Briefly, I'm sure all those who attended agree that was an impressive event in a variety of ways. 154 colleagues and members from 30 countries participated, with a high proportion of younger scholars including those from the dynamic NorChilNet group. The quality of papers was extremely high, with considerate attention being paid to engaging the audience, including those who do not have English as their first language. The groupings of papers and the range of formats were particularly successful - helped by the excellent new building and facilities in which the congress was held and which the board first saw as a building site two years ago! For this as for the overall management Rolf Romoren and his team of colleagues deserve our thanks and congratulations. Additional thanks are due to Agder University College, which not only welcomed us so warmly but is including, and financially supporting, the proceedings from the congress in its Research Series in collaboration with Norwegian Academic Press.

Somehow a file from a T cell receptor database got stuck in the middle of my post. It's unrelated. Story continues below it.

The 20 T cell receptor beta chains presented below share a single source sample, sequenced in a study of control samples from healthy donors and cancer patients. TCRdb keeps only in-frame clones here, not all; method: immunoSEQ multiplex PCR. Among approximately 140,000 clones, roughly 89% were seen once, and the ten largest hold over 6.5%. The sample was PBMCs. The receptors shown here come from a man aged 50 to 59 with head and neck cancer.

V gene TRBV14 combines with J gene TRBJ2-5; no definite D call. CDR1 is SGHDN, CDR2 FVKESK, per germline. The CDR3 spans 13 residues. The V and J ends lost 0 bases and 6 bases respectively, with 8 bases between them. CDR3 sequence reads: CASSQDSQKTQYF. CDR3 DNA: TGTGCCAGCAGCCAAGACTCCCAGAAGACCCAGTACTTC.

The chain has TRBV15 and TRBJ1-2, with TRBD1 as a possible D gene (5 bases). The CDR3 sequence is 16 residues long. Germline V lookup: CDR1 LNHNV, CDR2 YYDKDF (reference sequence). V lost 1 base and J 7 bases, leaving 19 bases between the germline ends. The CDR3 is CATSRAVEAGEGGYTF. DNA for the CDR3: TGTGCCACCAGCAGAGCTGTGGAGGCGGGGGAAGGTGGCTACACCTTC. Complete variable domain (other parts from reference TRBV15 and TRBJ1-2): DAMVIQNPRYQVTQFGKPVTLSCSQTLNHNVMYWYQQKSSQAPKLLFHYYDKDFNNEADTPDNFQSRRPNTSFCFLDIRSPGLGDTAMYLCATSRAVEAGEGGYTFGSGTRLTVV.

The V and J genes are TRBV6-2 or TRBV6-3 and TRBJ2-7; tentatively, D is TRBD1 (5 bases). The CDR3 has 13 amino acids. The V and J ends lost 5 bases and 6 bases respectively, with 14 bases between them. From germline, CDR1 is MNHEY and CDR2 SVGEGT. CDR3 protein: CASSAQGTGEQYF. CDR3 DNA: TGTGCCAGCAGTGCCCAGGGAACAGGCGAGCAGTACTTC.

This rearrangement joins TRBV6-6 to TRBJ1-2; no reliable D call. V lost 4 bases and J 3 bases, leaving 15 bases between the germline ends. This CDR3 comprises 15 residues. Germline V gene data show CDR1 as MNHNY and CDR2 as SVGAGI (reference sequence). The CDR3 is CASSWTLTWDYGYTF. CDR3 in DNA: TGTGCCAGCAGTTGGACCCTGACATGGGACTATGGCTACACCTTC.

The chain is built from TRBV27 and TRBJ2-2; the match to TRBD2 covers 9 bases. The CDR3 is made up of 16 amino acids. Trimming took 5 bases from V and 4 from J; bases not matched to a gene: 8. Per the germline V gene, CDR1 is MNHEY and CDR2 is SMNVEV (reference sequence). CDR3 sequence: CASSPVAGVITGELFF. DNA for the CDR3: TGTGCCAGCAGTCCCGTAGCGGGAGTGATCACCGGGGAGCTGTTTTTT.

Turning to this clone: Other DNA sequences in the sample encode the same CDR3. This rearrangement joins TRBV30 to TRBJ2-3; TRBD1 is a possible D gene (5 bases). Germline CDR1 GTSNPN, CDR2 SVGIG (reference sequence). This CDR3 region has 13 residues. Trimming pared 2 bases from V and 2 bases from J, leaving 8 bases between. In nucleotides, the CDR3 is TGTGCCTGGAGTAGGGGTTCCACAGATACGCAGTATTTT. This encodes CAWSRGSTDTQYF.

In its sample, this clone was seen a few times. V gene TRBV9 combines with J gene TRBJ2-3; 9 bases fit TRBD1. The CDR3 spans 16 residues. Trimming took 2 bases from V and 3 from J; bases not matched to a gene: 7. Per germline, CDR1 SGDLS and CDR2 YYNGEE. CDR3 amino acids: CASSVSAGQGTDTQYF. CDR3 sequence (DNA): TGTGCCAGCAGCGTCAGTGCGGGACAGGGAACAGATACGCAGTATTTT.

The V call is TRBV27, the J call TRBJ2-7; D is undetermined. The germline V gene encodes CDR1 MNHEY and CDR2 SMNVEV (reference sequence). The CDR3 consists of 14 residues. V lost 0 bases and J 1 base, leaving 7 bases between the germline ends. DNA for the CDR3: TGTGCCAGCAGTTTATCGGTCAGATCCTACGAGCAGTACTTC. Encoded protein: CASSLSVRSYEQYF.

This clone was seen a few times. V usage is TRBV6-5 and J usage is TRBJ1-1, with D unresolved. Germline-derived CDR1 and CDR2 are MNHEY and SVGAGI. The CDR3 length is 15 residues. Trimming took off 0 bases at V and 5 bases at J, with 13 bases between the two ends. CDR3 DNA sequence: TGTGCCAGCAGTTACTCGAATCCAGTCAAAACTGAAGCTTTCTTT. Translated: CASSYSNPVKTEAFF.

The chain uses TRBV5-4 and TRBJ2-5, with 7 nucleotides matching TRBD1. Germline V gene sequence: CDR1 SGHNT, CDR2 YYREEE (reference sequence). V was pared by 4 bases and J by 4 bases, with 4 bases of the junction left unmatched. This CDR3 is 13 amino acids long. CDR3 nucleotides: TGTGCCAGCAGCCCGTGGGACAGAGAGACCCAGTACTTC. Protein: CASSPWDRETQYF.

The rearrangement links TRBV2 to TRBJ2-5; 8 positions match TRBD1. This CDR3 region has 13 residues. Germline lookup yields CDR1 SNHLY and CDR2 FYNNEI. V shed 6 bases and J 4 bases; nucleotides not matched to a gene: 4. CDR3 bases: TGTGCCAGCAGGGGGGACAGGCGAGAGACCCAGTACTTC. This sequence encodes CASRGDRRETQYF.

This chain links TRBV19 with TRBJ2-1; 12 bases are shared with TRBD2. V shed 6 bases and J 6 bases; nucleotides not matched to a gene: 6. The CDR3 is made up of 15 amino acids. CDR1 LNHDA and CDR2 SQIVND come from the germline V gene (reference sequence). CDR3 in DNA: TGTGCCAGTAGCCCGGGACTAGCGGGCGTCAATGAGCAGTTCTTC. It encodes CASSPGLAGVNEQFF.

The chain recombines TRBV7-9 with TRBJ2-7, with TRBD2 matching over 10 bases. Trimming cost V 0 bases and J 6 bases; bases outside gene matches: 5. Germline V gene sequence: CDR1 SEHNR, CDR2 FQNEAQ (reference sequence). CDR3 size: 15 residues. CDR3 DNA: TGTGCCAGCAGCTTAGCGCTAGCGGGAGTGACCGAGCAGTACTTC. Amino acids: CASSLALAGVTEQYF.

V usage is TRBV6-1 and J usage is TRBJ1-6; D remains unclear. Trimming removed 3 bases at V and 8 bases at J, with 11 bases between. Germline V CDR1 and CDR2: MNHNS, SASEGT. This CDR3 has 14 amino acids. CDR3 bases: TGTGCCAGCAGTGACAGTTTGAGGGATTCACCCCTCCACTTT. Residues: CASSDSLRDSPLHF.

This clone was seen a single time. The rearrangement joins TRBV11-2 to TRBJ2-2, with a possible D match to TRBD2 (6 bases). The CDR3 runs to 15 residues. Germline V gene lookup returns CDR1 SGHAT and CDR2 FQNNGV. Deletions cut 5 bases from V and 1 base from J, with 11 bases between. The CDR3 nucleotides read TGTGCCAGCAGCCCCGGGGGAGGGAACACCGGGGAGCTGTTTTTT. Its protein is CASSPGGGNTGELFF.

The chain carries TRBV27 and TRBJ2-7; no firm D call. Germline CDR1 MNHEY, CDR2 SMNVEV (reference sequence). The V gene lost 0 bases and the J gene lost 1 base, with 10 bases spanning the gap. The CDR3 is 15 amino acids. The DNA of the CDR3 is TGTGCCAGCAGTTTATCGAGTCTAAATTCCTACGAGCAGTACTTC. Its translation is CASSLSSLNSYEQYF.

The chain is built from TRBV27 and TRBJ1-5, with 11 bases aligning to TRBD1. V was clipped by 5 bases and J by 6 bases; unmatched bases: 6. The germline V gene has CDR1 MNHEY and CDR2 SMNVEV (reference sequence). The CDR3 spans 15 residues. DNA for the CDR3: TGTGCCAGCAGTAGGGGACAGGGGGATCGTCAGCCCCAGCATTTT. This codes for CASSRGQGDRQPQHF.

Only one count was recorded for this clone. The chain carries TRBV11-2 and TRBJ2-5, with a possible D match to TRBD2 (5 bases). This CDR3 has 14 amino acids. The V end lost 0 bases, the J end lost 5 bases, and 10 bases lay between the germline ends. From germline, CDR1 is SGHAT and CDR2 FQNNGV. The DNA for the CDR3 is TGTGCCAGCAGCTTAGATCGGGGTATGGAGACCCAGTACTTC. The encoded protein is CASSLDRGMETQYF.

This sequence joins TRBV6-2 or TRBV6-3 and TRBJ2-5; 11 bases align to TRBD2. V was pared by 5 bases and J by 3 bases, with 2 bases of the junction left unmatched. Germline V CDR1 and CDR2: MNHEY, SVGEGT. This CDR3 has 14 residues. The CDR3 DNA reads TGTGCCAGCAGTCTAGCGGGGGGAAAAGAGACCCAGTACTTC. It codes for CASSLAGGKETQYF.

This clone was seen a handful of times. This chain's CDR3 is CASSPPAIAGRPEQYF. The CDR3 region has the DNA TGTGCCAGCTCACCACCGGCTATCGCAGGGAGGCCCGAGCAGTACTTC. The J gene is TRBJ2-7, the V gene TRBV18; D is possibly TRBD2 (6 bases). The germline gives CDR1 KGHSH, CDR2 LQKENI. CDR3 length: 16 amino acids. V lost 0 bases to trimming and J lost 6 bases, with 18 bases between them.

IRSCL membership supports the congress and various awards linked to it. Again, more detailed information about these can be found on the website, but here we should celebrate the achievements of those who were honoured by the Society:
The IRSCL Fellow was established in 2001 to honour someone who has made a significant contribution to the field of children's literature research and to the IRSCL. The first recipient of the award in 2001 was Klaus Doderer, the first president of the IRSCL. The second IRSCL Fellow was announced at the farewell banquet of the Kristiansand congress by President Sandra Beckett; he is Göte Klingberg, who was the second president of the IRSCL from 1974-1978 (the fact that the first two Fellows are both past presidents is coincidental and does not set a precedent!). Unfortunately, Göte could not be present at the award ceremony.
Göte Klingberg was born in Loviisa, Finland in 1918, but his family returned to Sweden shortly thereafter. He studied theology and education at Lund University. His research on children's literature began as a private interest in the 1950s. In 1962, he published Barnboken genom tiderna: en översikt and in 1964, he was awarded a doctorate at Uppsala University for a dissertation in educational history titled Svensk barn- och ungdomslitteratur 1591-1839, the very first Ph.D. thesis on children's literature in Sweden.